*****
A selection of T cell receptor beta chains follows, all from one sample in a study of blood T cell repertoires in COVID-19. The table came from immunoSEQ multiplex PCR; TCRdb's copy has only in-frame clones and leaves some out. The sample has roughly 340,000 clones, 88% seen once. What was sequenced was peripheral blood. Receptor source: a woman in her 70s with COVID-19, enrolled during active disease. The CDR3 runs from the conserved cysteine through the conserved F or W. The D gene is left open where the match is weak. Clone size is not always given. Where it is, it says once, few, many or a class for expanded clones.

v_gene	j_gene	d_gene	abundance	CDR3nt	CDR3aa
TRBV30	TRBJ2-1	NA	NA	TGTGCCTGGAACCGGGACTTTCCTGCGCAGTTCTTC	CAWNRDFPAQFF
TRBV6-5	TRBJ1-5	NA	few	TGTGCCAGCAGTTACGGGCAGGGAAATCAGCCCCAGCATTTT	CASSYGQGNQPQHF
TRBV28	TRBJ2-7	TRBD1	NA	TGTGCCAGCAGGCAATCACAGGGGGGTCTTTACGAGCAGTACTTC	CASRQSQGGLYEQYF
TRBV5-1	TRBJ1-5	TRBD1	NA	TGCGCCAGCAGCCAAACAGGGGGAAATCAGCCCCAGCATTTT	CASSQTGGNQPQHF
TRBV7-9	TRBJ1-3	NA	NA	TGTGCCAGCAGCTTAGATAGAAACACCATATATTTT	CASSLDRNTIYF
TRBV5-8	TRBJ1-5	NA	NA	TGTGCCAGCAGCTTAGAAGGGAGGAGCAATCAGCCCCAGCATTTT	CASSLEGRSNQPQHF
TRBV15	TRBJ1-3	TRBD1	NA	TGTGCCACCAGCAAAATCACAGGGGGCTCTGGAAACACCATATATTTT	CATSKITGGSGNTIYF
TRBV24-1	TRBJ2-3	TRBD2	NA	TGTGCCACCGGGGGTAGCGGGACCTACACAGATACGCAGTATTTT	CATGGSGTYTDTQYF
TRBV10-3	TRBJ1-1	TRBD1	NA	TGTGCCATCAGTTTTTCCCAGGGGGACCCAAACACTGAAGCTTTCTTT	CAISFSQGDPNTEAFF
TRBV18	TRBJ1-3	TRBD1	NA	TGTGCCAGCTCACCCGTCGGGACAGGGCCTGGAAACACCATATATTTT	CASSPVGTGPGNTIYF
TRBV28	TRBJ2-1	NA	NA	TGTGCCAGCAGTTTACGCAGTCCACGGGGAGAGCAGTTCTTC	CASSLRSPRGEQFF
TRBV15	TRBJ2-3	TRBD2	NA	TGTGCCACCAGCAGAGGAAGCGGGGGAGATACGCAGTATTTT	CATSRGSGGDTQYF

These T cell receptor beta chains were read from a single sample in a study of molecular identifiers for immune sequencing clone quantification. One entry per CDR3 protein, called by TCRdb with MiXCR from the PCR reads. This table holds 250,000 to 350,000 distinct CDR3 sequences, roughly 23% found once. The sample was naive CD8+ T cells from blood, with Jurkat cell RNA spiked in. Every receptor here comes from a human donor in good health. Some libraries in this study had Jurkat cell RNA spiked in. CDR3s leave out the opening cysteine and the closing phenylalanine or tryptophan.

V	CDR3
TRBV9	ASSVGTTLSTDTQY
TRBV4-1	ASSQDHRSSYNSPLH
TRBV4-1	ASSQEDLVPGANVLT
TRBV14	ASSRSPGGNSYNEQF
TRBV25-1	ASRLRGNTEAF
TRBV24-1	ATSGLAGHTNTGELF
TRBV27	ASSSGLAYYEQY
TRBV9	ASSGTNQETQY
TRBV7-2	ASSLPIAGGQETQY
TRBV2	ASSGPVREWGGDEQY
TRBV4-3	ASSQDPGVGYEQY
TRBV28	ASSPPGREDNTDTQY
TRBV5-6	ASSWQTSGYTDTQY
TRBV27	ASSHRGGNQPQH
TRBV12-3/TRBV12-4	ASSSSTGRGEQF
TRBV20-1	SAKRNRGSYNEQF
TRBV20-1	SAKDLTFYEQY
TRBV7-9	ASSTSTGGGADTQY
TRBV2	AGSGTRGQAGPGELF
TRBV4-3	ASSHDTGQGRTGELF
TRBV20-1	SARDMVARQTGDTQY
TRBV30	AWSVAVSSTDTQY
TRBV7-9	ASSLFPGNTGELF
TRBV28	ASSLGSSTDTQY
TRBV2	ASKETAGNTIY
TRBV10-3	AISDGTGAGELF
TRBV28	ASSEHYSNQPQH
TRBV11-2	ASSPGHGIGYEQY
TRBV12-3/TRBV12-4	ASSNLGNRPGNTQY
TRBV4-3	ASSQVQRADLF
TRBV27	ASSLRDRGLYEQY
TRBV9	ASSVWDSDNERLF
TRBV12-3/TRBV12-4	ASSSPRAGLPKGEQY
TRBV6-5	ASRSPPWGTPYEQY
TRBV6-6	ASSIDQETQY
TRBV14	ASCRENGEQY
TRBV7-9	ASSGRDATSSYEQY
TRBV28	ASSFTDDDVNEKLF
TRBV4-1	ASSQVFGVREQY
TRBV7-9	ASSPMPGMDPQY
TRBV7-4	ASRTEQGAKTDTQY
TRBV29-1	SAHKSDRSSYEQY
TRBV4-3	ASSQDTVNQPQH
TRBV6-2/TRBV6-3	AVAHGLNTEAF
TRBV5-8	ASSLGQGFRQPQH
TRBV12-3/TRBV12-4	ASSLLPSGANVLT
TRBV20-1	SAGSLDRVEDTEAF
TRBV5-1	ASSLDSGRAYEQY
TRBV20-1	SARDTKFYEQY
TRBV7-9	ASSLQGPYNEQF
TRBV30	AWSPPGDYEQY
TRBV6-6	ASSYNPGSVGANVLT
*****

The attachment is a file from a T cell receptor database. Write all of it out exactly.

A selection of T cell receptor beta chains follows, all from one sample in a study of blood T cell repertoires in COVID-19. The table came from immunoSEQ multiplex PCR; TCRdb's copy has only in-frame clones and leaves some out. The sample has roughly 340,000 clones, 88% seen once. What was sequenced was peripheral blood. Receptor source: a woman in her 70s with COVID-19, enrolled during active disease. The CDR3 runs from the conserved cysteine through the conserved F or W. The D gene is left open where the match is weak. Clone size is not always given. Where it is, it says once, few, many or a class for expanded clones.

v_gene	j_gene	d_gene	abundance	CDR3nt	CDR3aa
TRBV30	TRBJ2-1	NA	NA	TGTGCCTGGAACCGGGACTTTCCTGCGCAGTTCTTC	CAWNRDFPAQFF
TRBV6-5	TRBJ1-5	NA	few	TGTGCCAGCAGTTACGGGCAGGGAAATCAGCCCCAGCATTTT	CASSYGQGNQPQHF
TRBV28	TRBJ2-7	TRBD1	NA	TGTGCCAGCAGGCAATCACAGGGGGGTCTTTACGAGCAGTACTTC	CASRQSQGGLYEQYF
TRBV5-1	TRBJ1-5	TRBD1	NA	TGCGCCAGCAGCCAAACAGGGGGAAATCAGCCCCAGCATTTT	CASSQTGGNQPQHF
TRBV7-9	TRBJ1-3	NA	NA	TGTGCCAGCAGCTTAGATAGAAACACCATATATTTT	CASSLDRNTIYF
TRBV5-8	TRBJ1-5	NA	NA	TGTGCCAGCAGCTTAGAAGGGAGGAGCAATCAGCCCCAGCATTTT	CASSLEGRSNQPQHF
TRBV15	TRBJ1-3	TRBD1	NA	TGTGCCACCAGCAAAATCACAGGGGGCTCTGGAAACACCATATATTTT	CATSKITGGSGNTIYF
TRBV24-1	TRBJ2-3	TRBD2	NA	TGTGCCACCGGGGGTAGCGGGACCTACACAGATACGCAGTATTTT	CATGGSGTYTDTQYF
TRBV10-3	TRBJ1-1	TRBD1	NA	TGTGCCATCAGTTTTTCCCAGGGGGACCCAAACACTGAAGCTTTCTTT	CAISFSQGDPNTEAFF
TRBV18	TRBJ1-3	TRBD1	NA	TGTGCCAGCTCACCCGTCGGGACAGGGCCTGGAAACACCATATATTTT	CASSPVGTGPGNTIYF
TRBV28	TRBJ2-1	NA	NA	TGTGCCAGCAGTTTACGCAGTCCACGGGGAGAGCAGTTCTTC	CASSLRSPRGEQFF
TRBV15	TRBJ2-3	TRBD2	NA	TGTGCCACCAGCAGAGGAAGCGGGGGAGATACGCAGTATTTT	CATSRGSGGDTQYF

These T cell receptor beta chains were read from a single sample in a study of molecular identifiers for immune sequencing clone quantification. One entry per CDR3 protein, called by TCRdb with MiXCR from the PCR reads. This table holds 250,000 to 350,000 distinct CDR3 sequences, roughly 23% found once. The sample was naive CD8+ T cells from blood, with Jurkat cell RNA spiked in. Every receptor here comes from a human donor in good health. Some libraries in this study had Jurkat cell RNA spiked in. CDR3s leave out the opening cysteine and the closing phenylalanine or tryptophan.

V	CDR3
TRBV9	ASSVGTTLSTDTQY
TRBV4-1	ASSQDHRSSYNSPLH
TRBV4-1	ASSQEDLVPGANVLT
TRBV14	ASSRSPGGNSYNEQF
TRBV25-1	ASRLRGNTEAF
TRBV24-1	ATSGLAGHTNTGELF
TRBV27	ASSSGLAYYEQY
TRBV9	ASSGTNQETQY
TRBV7-2	ASSLPIAGGQETQY
TRBV2	ASSGPVREWGGDEQY
TRBV4-3	ASSQDPGVGYEQY
TRBV28	ASSPPGREDNTDTQY
TRBV5-6	ASSWQTSGYTDTQY
TRBV27	ASSHRGGNQPQH
TRBV12-3/TRBV12-4	ASSSSTGRGEQF
TRBV20-1	SAKRNRGSYNEQF
TRBV20-1	SAKDLTFYEQY
TRBV7-9	ASSTSTGGGADTQY
TRBV2	AGSGTRGQAGPGELF
TRBV4-3	ASSHDTGQGRTGELF
TRBV20-1	SARDMVARQTGDTQY
TRBV30	AWSVAVSSTDTQY
TRBV7-9	ASSLFPGNTGELF
TRBV28	ASSLGSSTDTQY
TRBV2	ASKETAGNTIY
TRBV10-3	AISDGTGAGELF
TRBV28	ASSEHYSNQPQH
TRBV11-2	ASSPGHGIGYEQY
TRBV12-3/TRBV12-4	ASSNLGNRPGNTQY
TRBV4-3	ASSQVQRADLF
TRBV27	ASSLRDRGLYEQY
TRBV9	ASSVWDSDNERLF
TRBV12-3/TRBV12-4	ASSSPRAGLPKGEQY
TRBV6-5	ASRSPPWGTPYEQY
TRBV6-6	ASSIDQETQY
TRBV14	ASCRENGEQY
TRBV7-9	ASSGRDATSSYEQY
TRBV28	ASSFTDDDVNEKLF
TRBV4-1	ASSQVFGVREQY
TRBV7-9	ASSPMPGMDPQY
TRBV7-4	ASRTEQGAKTDTQY
TRBV29-1	SAHKSDRSSYEQY
TRBV4-3	ASSQDTVNQPQH
TRBV6-2/TRBV6-3	AVAHGLNTEAF
TRBV5-8	ASSLGQGFRQPQH
TRBV12-3/TRBV12-4	ASSLLPSGANVLT
TRBV20-1	SAGSLDRVEDTEAF
TRBV5-1	ASSLDSGRAYEQY
TRBV20-1	SARDTKFYEQY
TRBV7-9	ASSLQGPYNEQF
TRBV30	AWSPPGDYEQY
TRBV6-6	ASSYNPGSVGANVLT